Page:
There are a number of ways in which you can clean a ground sheet but while you do this you want to make sure you are keeping the other side clean at the same time. Everyone has their own way of cleaning a ground sheet and some will work better than others. Here are a few ways in which you can clean your ground sheet.

Peg in Place

Before you start cleaning, you have to peg the groundsheet down to ensure it stays in place throughout the whole process. Get some groundsheet pegs from the store and carefully peg the groundsheet to the ground – preferably outside because of all the water that will be used during the cleaning process. The pegs should be pushed into the ground at an angle away from the groundsheet and the bent part facing outwards. Fixing it this way adds more resistance against any sudden movements and reduces the chances that the peg would detach from the ground on its own.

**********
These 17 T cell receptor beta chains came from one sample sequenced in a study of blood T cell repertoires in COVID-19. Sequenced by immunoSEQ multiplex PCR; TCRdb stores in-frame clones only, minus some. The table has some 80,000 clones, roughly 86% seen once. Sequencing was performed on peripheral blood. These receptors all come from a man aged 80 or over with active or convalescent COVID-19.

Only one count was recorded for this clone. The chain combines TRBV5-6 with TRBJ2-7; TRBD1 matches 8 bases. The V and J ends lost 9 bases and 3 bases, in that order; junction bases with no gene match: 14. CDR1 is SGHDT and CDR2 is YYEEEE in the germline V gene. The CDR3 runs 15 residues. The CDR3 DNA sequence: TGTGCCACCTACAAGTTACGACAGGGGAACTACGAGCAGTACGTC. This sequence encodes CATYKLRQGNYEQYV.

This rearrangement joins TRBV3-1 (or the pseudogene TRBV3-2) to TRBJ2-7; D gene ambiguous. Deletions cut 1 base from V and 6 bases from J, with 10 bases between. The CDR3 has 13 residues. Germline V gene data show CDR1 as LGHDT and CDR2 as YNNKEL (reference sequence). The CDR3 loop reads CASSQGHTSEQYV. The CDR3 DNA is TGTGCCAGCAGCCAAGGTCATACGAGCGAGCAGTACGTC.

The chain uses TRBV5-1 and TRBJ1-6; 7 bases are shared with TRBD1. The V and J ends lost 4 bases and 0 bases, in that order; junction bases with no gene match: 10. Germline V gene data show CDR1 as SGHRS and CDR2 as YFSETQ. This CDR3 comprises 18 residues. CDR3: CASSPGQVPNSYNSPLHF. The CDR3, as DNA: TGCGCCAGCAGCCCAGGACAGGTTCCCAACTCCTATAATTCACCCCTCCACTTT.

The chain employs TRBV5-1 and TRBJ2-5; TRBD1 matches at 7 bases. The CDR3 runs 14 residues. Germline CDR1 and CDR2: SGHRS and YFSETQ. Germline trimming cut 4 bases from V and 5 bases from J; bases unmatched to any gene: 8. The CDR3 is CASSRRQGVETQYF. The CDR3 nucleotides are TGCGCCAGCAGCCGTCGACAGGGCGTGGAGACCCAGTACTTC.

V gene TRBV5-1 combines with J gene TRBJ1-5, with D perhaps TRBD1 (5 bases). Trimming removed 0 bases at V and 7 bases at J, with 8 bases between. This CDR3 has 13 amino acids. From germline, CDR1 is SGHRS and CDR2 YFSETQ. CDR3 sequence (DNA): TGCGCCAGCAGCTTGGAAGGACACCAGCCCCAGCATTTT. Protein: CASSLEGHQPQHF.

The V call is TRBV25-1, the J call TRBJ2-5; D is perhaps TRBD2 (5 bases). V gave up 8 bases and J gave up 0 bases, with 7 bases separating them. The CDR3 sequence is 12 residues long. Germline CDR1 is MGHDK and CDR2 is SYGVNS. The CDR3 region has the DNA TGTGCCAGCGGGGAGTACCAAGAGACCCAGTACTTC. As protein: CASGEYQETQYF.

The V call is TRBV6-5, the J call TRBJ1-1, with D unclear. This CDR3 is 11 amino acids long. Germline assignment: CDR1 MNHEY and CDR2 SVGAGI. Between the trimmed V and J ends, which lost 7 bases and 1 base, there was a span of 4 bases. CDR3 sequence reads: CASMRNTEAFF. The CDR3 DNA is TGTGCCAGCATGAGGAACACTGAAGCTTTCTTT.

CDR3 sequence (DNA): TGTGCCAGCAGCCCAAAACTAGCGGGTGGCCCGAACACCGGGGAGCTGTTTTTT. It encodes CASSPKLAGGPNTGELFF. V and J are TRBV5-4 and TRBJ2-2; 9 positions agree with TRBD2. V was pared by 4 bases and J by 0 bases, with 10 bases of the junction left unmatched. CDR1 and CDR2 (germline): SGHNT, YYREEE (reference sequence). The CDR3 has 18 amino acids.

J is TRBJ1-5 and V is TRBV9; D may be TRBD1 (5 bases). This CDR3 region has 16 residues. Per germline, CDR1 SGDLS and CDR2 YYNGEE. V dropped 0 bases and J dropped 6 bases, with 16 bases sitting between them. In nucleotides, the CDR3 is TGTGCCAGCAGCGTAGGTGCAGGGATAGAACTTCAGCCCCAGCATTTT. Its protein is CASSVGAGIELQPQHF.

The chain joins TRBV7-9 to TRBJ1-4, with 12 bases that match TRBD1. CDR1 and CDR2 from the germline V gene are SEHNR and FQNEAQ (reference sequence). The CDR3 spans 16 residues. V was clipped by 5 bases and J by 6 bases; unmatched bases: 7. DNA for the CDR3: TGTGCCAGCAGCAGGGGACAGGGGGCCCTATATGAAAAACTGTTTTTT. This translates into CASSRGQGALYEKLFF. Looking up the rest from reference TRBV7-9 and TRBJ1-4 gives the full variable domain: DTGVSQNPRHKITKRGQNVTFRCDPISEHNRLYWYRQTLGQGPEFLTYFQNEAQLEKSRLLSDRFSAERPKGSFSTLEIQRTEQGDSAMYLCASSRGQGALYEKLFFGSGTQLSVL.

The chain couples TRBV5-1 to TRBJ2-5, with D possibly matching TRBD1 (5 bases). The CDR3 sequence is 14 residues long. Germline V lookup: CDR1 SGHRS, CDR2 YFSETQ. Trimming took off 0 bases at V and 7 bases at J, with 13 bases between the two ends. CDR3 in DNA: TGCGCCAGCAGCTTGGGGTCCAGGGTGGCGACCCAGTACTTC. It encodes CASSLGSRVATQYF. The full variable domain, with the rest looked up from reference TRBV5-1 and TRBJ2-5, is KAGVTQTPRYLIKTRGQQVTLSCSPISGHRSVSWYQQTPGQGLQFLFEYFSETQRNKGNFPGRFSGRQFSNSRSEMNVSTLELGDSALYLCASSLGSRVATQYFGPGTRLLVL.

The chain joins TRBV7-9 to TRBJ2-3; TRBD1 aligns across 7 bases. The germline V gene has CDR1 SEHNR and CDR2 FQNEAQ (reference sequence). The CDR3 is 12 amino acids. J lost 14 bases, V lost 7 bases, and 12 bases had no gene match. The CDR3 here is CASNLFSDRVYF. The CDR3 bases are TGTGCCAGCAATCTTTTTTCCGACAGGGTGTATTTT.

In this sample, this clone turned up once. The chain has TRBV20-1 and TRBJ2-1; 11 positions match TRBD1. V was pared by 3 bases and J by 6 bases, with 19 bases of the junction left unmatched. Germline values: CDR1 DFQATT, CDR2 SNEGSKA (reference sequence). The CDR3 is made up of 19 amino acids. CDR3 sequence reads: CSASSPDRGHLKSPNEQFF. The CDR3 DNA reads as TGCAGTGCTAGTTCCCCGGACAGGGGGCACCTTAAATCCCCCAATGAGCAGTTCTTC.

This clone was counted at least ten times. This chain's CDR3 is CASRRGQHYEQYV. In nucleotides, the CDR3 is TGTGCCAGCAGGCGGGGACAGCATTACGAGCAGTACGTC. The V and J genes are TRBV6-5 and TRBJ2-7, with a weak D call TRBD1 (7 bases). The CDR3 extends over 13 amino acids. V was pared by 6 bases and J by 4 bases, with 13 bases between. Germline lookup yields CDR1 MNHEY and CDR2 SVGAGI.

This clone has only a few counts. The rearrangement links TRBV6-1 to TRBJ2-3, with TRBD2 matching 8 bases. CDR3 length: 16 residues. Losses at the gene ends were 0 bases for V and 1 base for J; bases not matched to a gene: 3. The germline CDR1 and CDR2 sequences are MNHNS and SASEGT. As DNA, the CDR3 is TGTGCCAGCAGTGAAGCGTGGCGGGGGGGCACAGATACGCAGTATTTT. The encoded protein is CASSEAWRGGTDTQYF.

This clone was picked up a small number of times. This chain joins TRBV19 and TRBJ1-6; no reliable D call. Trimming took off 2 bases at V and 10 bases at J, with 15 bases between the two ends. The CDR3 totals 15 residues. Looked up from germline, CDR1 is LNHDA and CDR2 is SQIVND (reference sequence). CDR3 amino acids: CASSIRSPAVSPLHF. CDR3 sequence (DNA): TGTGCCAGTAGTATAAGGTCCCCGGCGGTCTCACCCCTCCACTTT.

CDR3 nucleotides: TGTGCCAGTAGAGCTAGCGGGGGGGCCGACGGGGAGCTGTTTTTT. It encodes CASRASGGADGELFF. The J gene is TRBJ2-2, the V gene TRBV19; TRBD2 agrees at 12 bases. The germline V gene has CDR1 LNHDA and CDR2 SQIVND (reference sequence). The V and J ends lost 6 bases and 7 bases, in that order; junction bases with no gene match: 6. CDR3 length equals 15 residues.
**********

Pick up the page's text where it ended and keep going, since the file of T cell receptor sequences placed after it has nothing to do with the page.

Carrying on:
Bring extra pegs with you because the campground might be hard, and some pegs might get bent out of shape while being hammered in place. After pegging the groundsheet, gently confirm with your hands if the pegs have secured it in place. Please do not use your foot for this because it could pierce your feet by mistake. Lastly, have a peg puller handy in case you accidentally hammer a peg too far into the ground.

Sweep and Clean Off Dirt